Development of a new outcome prediction model in carcinoma invading the bladder based on preoperative serum C-reactive protein and standard pathological risk factors: the TNR-C score
Article first published online: 20 APR 2011
© 2011 THE AUTHORS. BJU INTERNATIONAL © 2011 BJU INTERNATIONAL
Volume 108, Issue 11, pages 1800–1805, December 2011
How to Cite
Gakis, G., Todenhöfer, T., Renninger, M., Schilling, D., Sievert, K.-D., Schwentner, C. and Stenzl, A. (2011), Development of a new outcome prediction model in carcinoma invading the bladder based on preoperative serum C-reactive protein and standard pathological risk factors: the TNR-C score. BJU International, 108: 1800–1805. doi: 10.1111/j.1464-410X.2011.10234.x
- Issue published online: 11 NOV 2011
- Article first published online: 20 APR 2011
- Accepted for publication 19 January 2011
- bladder cancer;
- radical cystectomy;
- serum C-reactive protein
Study Type – Prognosis (case series)
Level of Evidence 4
What’s known on the subject? and What does the study add?
There is increasing evidence for a prognostic significance of pretherapeutically elevated serum C-reactive protein levels in various cancers. However, little is known about its significance in patients with invasive bladder cancer. This study shows that serum CRP is an independent predictor for cancer-specific survival in bladder cancer, and its incorporation into a new outcome model (TNR-C Score) encompassing major pathological determinants for survival, increases significantly its predictive accuracy.
• To assess the predictive value of preoperative C-reactive protein (CRP) in patients undergoing radical cystectomy (RC) for carcinoma invading the bladder in light of recent data showing it to be an independent indicator of adverse oncological outcome in other malignancies.
PATIENTS AND METHODS
• A contemporary, consecutive series of 246 patients undergoing RC and bilateral pelvic lymphadenectomy for bladder cancer between 1999 and 2009.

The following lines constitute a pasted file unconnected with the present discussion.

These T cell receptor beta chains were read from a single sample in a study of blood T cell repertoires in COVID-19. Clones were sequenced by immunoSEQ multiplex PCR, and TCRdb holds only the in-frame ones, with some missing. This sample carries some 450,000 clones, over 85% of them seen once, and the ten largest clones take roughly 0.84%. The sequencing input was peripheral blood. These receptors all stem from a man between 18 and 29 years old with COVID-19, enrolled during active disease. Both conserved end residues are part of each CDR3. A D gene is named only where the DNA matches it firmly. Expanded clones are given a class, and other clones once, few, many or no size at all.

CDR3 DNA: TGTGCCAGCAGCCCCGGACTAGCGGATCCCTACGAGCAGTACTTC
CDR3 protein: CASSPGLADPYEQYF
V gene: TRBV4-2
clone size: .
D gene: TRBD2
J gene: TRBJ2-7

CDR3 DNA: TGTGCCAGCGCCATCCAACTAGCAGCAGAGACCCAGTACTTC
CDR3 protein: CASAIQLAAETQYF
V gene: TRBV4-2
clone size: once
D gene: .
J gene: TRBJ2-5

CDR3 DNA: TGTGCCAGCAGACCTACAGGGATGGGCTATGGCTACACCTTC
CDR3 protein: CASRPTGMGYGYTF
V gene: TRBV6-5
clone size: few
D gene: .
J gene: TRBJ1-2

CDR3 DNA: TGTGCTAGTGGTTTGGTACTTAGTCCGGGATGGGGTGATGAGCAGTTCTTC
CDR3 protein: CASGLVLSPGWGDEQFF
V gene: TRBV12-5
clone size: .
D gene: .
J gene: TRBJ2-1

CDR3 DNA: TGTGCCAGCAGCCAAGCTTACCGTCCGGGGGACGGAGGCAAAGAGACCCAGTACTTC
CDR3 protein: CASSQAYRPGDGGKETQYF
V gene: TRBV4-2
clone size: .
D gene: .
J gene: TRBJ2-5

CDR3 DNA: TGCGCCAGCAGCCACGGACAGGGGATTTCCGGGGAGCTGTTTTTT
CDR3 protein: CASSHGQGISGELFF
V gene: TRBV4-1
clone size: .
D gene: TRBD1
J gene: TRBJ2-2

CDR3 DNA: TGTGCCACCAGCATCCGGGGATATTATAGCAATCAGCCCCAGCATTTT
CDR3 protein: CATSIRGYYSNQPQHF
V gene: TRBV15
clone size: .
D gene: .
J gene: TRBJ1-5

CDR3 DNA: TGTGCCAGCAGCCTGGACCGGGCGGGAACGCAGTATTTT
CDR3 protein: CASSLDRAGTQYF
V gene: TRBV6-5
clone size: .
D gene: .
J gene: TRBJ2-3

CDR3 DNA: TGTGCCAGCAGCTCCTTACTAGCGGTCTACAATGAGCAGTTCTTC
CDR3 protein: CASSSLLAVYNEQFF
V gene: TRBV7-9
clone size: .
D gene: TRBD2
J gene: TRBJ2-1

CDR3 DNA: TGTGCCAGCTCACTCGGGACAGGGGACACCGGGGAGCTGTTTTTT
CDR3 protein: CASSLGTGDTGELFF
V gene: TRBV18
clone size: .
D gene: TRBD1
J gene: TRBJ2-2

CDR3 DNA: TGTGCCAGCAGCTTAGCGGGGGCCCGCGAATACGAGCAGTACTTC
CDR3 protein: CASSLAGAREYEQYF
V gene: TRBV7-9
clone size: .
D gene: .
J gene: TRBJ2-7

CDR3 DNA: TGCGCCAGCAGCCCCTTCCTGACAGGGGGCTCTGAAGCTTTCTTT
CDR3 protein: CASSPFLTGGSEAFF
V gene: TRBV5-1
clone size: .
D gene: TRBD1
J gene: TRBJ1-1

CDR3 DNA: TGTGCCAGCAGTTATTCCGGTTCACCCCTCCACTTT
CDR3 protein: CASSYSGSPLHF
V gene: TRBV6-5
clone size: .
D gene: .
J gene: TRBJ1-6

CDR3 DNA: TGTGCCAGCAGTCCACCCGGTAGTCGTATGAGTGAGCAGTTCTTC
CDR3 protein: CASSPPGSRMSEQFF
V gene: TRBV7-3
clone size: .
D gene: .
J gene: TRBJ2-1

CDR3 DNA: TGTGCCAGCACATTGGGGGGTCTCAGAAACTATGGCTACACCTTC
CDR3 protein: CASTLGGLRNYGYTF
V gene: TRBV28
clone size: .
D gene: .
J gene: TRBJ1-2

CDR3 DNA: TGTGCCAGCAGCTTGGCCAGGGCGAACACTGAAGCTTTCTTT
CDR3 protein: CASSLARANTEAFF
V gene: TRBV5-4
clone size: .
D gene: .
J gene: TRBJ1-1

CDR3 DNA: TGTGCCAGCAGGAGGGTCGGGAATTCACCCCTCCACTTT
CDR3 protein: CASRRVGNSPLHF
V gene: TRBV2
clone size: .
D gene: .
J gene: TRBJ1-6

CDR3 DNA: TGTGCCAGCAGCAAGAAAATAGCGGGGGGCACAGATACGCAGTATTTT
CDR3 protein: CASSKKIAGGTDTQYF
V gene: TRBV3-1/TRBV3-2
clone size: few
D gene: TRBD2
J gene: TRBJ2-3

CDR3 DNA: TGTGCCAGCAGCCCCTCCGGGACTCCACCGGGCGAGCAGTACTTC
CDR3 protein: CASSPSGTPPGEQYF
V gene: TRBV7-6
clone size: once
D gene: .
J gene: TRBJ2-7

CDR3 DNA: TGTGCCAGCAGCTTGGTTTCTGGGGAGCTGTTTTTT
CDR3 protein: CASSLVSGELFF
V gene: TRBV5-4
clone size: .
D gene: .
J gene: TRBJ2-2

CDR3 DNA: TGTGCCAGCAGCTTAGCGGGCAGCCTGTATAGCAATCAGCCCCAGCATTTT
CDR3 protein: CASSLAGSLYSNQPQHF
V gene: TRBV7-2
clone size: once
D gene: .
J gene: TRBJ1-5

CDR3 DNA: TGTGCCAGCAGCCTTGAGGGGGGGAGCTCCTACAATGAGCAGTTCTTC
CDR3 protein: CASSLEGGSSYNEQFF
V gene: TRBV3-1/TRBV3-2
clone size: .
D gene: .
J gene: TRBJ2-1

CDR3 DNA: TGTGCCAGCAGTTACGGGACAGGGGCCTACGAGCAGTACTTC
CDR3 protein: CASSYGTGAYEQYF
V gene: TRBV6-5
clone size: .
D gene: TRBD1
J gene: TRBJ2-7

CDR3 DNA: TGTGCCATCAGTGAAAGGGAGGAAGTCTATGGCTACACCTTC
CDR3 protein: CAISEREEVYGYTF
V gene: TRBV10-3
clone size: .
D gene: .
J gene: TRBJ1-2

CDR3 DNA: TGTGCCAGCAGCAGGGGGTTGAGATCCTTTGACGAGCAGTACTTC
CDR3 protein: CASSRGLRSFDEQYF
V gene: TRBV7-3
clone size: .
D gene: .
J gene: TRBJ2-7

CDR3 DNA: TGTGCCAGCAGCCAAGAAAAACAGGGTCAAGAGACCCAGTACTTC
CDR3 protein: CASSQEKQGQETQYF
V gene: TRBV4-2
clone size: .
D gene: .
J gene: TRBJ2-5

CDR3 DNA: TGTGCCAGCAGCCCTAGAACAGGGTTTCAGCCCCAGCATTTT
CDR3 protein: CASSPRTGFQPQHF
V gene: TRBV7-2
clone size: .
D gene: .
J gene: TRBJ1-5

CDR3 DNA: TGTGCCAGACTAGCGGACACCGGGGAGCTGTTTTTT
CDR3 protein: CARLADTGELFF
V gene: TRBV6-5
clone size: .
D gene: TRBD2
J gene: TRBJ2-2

• Elevated CRP was defined as >0.5 mg/dL and was consistent during the study period. The median (range) follow-up was 30 (6–116) months.
• Kaplan–Meier analysis was used to estimate cancer-specific survival (CSS) using a log-rank test and Cox regression analysis for multivariate analysis of risk factors.
• Based on regression estimates of significant parameters in multivariate analysis, a new CRP-based scoring model was developed to predict cancer-specific outcomes. The predictive accuracy of the model was evaluated using the concordance index.
• The 3-year CSS was 74.0% in patients with normal and 44.0% with elevated CRP (P < 0.001).
• In multivariate analysis, CRP (P < 0.001; used as a continuous variable), tumour stage (P= 0.001), lymph-node density ≥0.09 (P= 0.02) and resection margin status (P < 0.001) were independent predictors of CSS.
• The 3-year CSS in patients with a score in the ranges 0–2, 3–6 and 7–10 was 80.5%, 44.9% and 7.1%, respectively (P < 0.001). Consideration of CRP in the final model increased its predictive accuracy by 4.9% with a concordance index of 0.788 (P= 0.01).
• This is the largest, contemporary series to date indicating that preoperative serum CRP is an independent risk factor for CSS.
• CRP may be a useful parameter to include in predictive bladder cancer nomograms.